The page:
Debt management plans are just one example of how credit counselors try to “help” you get out of debt. With a DMP, you agree to a payment program with your credit counselor in the hopes of paying back your debts in three to five years. Your credit counselor will negotiate with your creditors on your behalf to try to knock the interest rate down or take care of those late payment fees. Often, your counselor will pause payments on your debts (causing you to rack up late fees on top of late fees), just to have some negotiation power. Their logic is, why would your creditors negotiate lower payments if you’re not having any trouble making them? Over the course of your DMP, you’ll make payments to your counselor or agency and they’ll make your payments for you (for a fee, of course).
But a DMP isn’t the only debt reduction option credit counseling agencies offer. They also offer things like debt settlement (where they settle your debt to a fraction of what you owe) or debt consolidation (where they combine your debts into one “easy payment” and one interest rate).
Listen, no matter what kind of debt management plan you’re looking into . . . there’s a better way. And it doesn’t include debt settlement, a DMP or even credit counseling, for that matter. All it takes is hard work, showing up for yourself and your family, and a dedicated commitment to getting out of debt for good.
The Best Way to Deal With Debt
The best way to deal with debt is to get on a monthly budget, increase your income, and start chipping away at your debt with a little something we call the debt snowball.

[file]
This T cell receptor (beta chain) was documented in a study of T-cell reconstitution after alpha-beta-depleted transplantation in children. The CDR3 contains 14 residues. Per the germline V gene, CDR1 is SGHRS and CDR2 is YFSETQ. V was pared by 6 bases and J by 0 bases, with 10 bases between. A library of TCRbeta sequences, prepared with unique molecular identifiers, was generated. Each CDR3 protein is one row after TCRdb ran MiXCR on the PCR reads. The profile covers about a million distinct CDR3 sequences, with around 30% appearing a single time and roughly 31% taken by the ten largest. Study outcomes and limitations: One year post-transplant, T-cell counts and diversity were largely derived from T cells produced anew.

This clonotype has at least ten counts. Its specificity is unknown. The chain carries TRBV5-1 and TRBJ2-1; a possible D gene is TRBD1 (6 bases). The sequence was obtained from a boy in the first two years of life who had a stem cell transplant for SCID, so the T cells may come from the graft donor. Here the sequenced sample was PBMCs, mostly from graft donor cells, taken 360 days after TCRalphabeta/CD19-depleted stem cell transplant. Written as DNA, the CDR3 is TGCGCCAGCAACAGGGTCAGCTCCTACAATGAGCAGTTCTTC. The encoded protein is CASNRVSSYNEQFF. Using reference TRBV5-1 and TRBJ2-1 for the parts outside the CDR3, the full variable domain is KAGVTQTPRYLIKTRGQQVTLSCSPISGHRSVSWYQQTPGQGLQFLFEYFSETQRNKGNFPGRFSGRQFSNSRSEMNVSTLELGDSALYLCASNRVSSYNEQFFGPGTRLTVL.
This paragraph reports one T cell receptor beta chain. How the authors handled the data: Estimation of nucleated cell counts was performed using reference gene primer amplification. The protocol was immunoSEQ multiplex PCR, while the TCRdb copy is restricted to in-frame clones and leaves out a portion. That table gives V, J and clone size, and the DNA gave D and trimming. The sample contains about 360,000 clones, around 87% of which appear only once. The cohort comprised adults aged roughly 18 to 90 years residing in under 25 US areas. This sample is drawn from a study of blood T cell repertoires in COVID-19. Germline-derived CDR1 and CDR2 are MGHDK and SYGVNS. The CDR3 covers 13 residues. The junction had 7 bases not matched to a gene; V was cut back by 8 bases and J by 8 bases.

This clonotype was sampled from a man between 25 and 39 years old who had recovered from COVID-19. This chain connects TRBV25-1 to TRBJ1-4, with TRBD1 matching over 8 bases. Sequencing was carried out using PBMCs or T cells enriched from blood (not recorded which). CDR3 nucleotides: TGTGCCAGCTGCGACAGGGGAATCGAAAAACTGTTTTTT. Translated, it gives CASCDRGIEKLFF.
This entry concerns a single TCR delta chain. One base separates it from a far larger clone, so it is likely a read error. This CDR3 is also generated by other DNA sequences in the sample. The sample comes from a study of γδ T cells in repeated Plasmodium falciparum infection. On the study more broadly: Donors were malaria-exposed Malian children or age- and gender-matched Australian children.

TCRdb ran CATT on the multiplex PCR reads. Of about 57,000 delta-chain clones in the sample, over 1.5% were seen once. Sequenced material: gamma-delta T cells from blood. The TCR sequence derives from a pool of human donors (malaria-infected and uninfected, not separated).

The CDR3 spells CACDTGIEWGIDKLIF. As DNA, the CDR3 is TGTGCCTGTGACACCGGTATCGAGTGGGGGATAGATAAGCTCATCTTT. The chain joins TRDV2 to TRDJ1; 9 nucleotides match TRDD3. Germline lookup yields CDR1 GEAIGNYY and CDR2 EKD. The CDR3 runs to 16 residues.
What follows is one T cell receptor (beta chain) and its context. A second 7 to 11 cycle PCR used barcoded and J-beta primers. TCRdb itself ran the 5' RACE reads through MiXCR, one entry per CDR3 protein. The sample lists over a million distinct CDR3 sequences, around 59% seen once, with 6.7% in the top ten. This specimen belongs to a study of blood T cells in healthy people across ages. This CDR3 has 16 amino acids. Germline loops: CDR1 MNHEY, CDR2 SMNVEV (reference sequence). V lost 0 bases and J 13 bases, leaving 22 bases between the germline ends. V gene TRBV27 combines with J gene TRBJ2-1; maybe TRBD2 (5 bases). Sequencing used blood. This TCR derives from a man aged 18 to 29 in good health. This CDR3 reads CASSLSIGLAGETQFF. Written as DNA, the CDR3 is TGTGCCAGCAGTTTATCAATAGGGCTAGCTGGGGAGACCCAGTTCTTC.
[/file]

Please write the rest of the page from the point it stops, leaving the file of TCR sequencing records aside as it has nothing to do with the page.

Here’s how it works:
- List your debts from smallest to largest (and don’t worry about the interest rate).
- Make minimum payments on all of them except the smallest. Then put every extra cent you have toward the smallest one until it’s completely paid off.
- Roll the payment you were making on that debt into the payment on your next smallest debt.
- Repeat on the next smallest debt and keep going until you’re screaming, “I'm debt-free!”
The best thing about the debt snowball method is the momentum. Sure, you may have thousands of dollars to pay off, but as you throw extra cash toward that first smallest debt each month, you’ll knock it out in no time. And when you do, it will feel so good. That feeling right there is what will keep you going until you’re completely debt-free. Folks, that finish line is so sweet and so worth it. Now, that’s debt help that actually works!
No matter how much debt you’re in, the best thing you can do for yourself and your family is get on a budget. Budgeting gives you permission to spend each month (while also making sure you don’t let your spending get out of control). EveryDollar is a free budgeting tool that will help you make a plan, track your spending, and stick to your financial goals. By doing a budget, you’re not just setting up a plan for the month—you’re setting yourself up for a lifetime of financial peace.
And speaking of financial peace . . . check out Financial Peace University (FPU). It’s the nine-lesson course that teaches you how to save for emergencies, drop debt like a bad habit, and build wealth for the future. Nearly 10 million families have learned how to become debt-free and win with money by taking FPU. You can too! Sign up here.